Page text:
Tuesday, June 16, 2015

Telephone English

BUSINESS  ENGLISH  VOCABULARY
Telephone




Useful telephone vocabulary and phrases in English.


Making contact :
  • Hello / Good morning / Good afternoon ...
  • This is John Brown speaking
  • Could I speak to ......... please?
  • I'd like to speak to ..... .....
  • I'm trying to contact ..........
Giving more information:
  • I'm calling from Tokyo / Paris / New York / Sydney ...
  • I'm calling on behalf of Mr. X ...
Taking a call :
  • X speaking.
  • Can I help you?
Asking for a name / information :
  • Who's calling please?
  • Who's speaking?
  • Where are you calling from?
  • Are you sure you have the right number / name?
Asking the caller to wait :
  • Hold the line please.
  • Could you hold on please?
  • Just a moment please.
Connecting :
  • Thank you for holding.
  • The line's free now ... I'll put you through.
  • I'll connect you now  / I'm connecting you now.
Giving negative information :
  • I'm afraid the line's engaged. Could you call back later?
  • I'm afraid he's in a meeting at the moment.
  • I'm sorry. He's out of the office today. /
    He isn't in at the moment.
  • I'm afraid we don't have a Mr./Mrs./Ms/Miss. ... here
  • I'm sorry.  There's nobody here by that name.
  • Sorry.  I think you've dialled the wrong number./
    I'm afraid you've got the wrong number.
Telephone problems :
  • The line is very bad ...  Could you speak up please?
  • Could you repeat that please?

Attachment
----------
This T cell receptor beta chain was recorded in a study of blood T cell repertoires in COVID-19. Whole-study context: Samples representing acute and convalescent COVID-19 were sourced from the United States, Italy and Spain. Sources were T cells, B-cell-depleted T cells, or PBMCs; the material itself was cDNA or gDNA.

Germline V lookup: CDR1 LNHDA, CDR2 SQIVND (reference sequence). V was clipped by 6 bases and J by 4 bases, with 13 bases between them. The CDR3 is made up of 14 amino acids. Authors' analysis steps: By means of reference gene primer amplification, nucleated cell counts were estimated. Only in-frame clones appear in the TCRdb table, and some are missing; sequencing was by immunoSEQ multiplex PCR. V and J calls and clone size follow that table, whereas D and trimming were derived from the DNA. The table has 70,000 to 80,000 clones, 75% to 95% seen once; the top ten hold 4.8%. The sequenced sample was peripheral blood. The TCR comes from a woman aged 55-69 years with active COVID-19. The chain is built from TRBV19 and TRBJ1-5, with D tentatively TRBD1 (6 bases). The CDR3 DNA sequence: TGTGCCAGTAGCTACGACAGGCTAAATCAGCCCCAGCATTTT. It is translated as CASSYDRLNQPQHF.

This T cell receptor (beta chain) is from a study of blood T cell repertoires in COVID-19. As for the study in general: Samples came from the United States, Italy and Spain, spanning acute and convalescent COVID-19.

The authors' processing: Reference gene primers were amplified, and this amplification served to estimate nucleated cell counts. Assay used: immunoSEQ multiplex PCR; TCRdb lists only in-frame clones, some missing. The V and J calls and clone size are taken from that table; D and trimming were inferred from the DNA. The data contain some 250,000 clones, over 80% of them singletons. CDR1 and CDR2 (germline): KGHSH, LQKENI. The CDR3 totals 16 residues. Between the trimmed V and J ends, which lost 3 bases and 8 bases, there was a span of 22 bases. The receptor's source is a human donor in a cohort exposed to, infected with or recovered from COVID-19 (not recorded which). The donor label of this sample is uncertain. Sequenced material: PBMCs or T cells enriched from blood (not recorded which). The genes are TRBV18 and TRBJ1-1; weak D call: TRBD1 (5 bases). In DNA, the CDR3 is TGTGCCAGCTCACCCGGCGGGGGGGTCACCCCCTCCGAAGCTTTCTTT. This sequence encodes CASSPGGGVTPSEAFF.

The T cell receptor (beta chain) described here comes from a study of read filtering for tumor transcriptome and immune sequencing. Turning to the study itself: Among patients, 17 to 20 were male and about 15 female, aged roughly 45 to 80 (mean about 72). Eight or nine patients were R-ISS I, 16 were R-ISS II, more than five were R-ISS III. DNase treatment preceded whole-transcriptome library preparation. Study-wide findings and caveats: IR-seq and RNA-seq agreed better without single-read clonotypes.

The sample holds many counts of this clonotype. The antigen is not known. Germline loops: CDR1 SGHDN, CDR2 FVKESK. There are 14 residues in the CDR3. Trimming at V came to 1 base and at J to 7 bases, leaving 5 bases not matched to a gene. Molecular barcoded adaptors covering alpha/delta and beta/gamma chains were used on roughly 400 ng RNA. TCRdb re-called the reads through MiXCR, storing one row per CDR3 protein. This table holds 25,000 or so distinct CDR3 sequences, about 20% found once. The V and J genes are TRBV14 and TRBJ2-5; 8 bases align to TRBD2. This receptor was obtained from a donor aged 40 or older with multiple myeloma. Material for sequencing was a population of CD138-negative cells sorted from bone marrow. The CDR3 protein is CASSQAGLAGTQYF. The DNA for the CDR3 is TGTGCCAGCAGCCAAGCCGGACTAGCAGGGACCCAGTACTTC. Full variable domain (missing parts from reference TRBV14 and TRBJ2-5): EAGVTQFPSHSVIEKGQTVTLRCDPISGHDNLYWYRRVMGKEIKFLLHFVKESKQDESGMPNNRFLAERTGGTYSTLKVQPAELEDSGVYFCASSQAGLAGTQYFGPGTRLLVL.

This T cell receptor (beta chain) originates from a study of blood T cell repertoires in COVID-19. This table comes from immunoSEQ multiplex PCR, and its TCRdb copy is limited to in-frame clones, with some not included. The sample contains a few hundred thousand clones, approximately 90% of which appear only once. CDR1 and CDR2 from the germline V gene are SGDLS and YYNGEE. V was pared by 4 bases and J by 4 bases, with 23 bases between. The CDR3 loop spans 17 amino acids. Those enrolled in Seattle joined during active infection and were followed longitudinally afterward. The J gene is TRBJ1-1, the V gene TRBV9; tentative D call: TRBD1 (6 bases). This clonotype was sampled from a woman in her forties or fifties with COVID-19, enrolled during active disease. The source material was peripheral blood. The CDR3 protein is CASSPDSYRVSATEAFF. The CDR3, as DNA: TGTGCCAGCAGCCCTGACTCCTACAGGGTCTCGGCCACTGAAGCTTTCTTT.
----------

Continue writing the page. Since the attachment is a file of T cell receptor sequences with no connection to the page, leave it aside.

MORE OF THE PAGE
• I'm afraid I can't hear you.
  • Sorry. I didn't catch that.  Could you say it again please?
Leaving /Taking a message :
  • Can I leave / take a message?
  • Would you like to leave a message?
  • Could you give him/her a message?
  • Could you ask him/her to call me back?
  • Could you tell him/her that I called?
  • Could you give me your name please?
  • Could you spell that please?
  • What's your number please?


Thursday, June 11, 2015

3 Beach Idioms

Summer is arriving! It's time to hit (=go to) the beach! Do you recognise these three beach idioms?

Beach bum/bunny

A young man who is always on the beach is a beach bum. A beach bunny is often used for females.

He's turned into a real beach bum since he moved to California.



Life's a beach

When you are very happy because your life is going well, life's a beach. It has the opposite meaning of the more well-known idiom, life's a bitch which expresses the idea that things are difficult or going badly.

He got engaged and got promoted - life's a beach for him at the moment.



To not be the only pebble on the beach

We use not the only pebble on the beach to state someone is not the most important person in the group. It's often used when someone is sad because a relationship has ended. Plenty of other fish in the sea is also used.

I know you are sad because you miss her, but remember, she's not the only pebble on the beach.

Laura always expects to get her own way. It's time she learned that she's not the only pebble on the beach.